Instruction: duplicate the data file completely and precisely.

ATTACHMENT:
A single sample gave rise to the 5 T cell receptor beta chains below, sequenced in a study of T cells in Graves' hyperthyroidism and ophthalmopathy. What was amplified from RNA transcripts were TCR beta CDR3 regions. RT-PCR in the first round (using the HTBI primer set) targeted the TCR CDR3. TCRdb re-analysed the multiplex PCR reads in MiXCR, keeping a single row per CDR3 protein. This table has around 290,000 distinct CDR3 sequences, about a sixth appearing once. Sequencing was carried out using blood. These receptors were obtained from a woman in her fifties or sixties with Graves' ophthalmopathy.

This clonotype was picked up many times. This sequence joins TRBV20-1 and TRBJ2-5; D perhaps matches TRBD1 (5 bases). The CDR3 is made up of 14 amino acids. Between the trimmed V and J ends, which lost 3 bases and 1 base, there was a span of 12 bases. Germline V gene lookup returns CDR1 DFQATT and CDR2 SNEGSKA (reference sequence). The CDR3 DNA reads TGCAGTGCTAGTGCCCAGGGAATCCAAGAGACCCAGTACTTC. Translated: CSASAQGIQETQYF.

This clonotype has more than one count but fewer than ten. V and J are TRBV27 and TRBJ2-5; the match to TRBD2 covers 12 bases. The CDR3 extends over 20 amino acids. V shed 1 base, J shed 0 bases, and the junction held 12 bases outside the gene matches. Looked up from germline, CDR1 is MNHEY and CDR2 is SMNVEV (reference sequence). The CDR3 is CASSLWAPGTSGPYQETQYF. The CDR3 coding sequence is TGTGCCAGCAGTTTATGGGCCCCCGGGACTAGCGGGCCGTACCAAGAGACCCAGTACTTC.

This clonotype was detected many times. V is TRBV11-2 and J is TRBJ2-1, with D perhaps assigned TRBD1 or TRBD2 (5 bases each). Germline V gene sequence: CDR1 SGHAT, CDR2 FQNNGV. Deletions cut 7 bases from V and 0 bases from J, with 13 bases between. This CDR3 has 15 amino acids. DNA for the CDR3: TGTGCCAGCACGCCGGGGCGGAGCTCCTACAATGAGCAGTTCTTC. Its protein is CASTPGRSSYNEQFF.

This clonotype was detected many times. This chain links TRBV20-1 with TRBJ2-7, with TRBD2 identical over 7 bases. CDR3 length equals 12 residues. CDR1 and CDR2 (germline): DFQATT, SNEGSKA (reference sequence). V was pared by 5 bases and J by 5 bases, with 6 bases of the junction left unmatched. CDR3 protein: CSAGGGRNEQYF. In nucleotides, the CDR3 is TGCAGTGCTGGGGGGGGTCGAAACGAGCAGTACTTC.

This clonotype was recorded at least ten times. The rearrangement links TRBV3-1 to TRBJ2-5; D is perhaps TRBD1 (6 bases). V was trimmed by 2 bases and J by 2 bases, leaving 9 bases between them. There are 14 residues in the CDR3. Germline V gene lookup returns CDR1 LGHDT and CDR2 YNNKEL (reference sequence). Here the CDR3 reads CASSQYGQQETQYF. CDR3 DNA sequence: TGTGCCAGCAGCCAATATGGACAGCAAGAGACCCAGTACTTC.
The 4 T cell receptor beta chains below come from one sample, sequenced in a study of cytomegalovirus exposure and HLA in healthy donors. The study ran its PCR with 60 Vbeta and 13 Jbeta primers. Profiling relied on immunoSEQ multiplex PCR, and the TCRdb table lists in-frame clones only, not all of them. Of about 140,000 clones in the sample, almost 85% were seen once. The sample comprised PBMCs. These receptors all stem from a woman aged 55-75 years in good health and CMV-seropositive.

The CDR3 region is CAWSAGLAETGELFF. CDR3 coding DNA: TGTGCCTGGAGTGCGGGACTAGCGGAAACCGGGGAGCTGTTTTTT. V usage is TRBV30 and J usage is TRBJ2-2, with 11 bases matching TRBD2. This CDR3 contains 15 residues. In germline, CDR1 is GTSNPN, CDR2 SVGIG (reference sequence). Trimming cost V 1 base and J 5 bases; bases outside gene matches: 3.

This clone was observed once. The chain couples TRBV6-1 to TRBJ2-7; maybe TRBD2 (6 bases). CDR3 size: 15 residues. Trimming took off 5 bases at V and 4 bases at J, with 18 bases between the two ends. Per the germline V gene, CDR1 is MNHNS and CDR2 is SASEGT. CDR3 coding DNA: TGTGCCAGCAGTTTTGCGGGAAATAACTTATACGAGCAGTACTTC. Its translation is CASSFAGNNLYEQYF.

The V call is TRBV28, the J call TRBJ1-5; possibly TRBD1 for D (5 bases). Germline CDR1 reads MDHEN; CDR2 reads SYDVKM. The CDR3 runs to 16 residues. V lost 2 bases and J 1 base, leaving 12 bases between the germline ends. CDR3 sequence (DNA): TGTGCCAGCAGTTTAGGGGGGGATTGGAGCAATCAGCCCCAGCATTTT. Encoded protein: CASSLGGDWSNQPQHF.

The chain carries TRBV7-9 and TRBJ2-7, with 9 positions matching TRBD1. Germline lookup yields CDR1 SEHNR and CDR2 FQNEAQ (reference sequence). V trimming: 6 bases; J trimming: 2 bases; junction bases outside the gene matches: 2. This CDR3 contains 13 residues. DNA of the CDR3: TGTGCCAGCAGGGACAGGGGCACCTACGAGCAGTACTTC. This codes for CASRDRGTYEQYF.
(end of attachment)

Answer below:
A single sample gave rise to the 5 T cell receptor beta chains below, sequenced in a study of T cells in Graves' hyperthyroidism and ophthalmopathy. What was amplified from RNA transcripts were TCR beta CDR3 regions. RT-PCR in the first round (using the HTBI primer set) targeted the TCR CDR3. TCRdb re-analysed the multiplex PCR reads in MiXCR, keeping a single row per CDR3 protein. This table has around 290,000 distinct CDR3 sequences, about a sixth appearing once. Sequencing was carried out using blood. These receptors were obtained from a woman in her fifties or sixties with Graves' ophthalmopathy.

This clonotype was picked up many times. This sequence joins TRBV20-1 and TRBJ2-5; D perhaps matches TRBD1 (5 bases). The CDR3 is made up of 14 amino acids. Between the trimmed V and J ends, which lost 3 bases and 1 base, there was a span of 12 bases. Germline V gene lookup returns CDR1 DFQATT and CDR2 SNEGSKA (reference sequence). The CDR3 DNA reads TGCAGTGCTAGTGCCCAGGGAATCCAAGAGACCCAGTACTTC. Translated: CSASAQGIQETQYF.

This clonotype has more than one count but fewer than ten. V and J are TRBV27 and TRBJ2-5; the match to TRBD2 covers 12 bases. The CDR3 extends over 20 amino acids. V shed 1 base, J shed 0 bases, and the junction held 12 bases outside the gene matches. Looked up from germline, CDR1 is MNHEY and CDR2 is SMNVEV (reference sequence). The CDR3 is CASSLWAPGTSGPYQETQYF. The CDR3 coding sequence is TGTGCCAGCAGTTTATGGGCCCCCGGGACTAGCGGGCCGTACCAAGAGACCCAGTACTTC.

This clonotype was detected many times. V is TRBV11-2 and J is TRBJ2-1, with D perhaps assigned TRBD1 or TRBD2 (5 bases each). Germline V gene sequence: CDR1 SGHAT, CDR2 FQNNGV. Deletions cut 7 bases from V and 0 bases from J, with 13 bases between. This CDR3 has 15 amino acids. DNA for the CDR3: TGTGCCAGCACGCCGGGGCGGAGCTCCTACAATGAGCAGTTCTTC. Its protein is CASTPGRSSYNEQFF.

This clonotype was detected many times. This chain links TRBV20-1 with TRBJ2-7, with TRBD2 identical over 7 bases. CDR3 length equals 12 residues. CDR1 and CDR2 (germline): DFQATT, SNEGSKA (reference sequence). V was pared by 5 bases and J by 5 bases, with 6 bases of the junction left unmatched. CDR3 protein: CSAGGGRNEQYF. In nucleotides, the CDR3 is TGCAGTGCTGGGGGGGGTCGAAACGAGCAGTACTTC.

This clonotype was recorded at least ten times. The rearrangement links TRBV3-1 to TRBJ2-5; D is perhaps TRBD1 (6 bases). V was trimmed by 2 bases and J by 2 bases, leaving 9 bases between them. There are 14 residues in the CDR3. Germline V gene lookup returns CDR1 LGHDT and CDR2 YNNKEL (reference sequence). Here the CDR3 reads CASSQYGQQETQYF. CDR3 DNA sequence: TGTGCCAGCAGCCAATATGGACAGCAAGAGACCCAGTACTTC.
The 4 T cell receptor beta chains below come from one sample, sequenced in a study of cytomegalovirus exposure and HLA in healthy donors. The study ran its PCR with 60 Vbeta and 13 Jbeta primers. Profiling relied on immunoSEQ multiplex PCR, and the TCRdb table lists in-frame clones only, not all of them. Of about 140,000 clones in the sample, almost 85% were seen once. The sample comprised PBMCs. These receptors all stem from a woman aged 55-75 years in good health and CMV-seropositive.

The CDR3 region is CAWSAGLAETGELFF. CDR3 coding DNA: TGTGCCTGGAGTGCGGGACTAGCGGAAACCGGGGAGCTGTTTTTT. V usage is TRBV30 and J usage is TRBJ2-2, with 11 bases matching TRBD2. This CDR3 contains 15 residues. In germline, CDR1 is GTSNPN, CDR2 SVGIG (reference sequence). Trimming cost V 1 base and J 5 bases; bases outside gene matches: 3.

This clone was observed once. The chain couples TRBV6-1 to TRBJ2-7; maybe TRBD2 (6 bases). CDR3 size: 15 residues. Trimming took off 5 bases at V and 4 bases at J, with 18 bases between the two ends. Per the germline V gene, CDR1 is MNHNS and CDR2 is SASEGT. CDR3 coding DNA: TGTGCCAGCAGTTTTGCGGGAAATAACTTATACGAGCAGTACTTC. Its translation is CASSFAGNNLYEQYF.

The V call is TRBV28, the J call TRBJ1-5; possibly TRBD1 for D (5 bases). Germline CDR1 reads MDHEN; CDR2 reads SYDVKM. The CDR3 runs to 16 residues. V lost 2 bases and J 1 base, leaving 12 bases between the germline ends. CDR3 sequence (DNA): TGTGCCAGCAGTTTAGGGGGGGATTGGAGCAATCAGCCCCAGCATTTT. Encoded protein: CASSLGGDWSNQPQHF.

The chain carries TRBV7-9 and TRBJ2-7, with 9 positions matching TRBD1. Germline lookup yields CDR1 SEHNR and CDR2 FQNEAQ (reference sequence). V trimming: 6 bases; J trimming: 2 bases; junction bases outside the gene matches: 2. This CDR3 contains 13 residues. DNA of the CDR3: TGTGCCAGCAGGGACAGGGGCACCTACGAGCAGTACTTC. This codes for CASRDRGTYEQYF.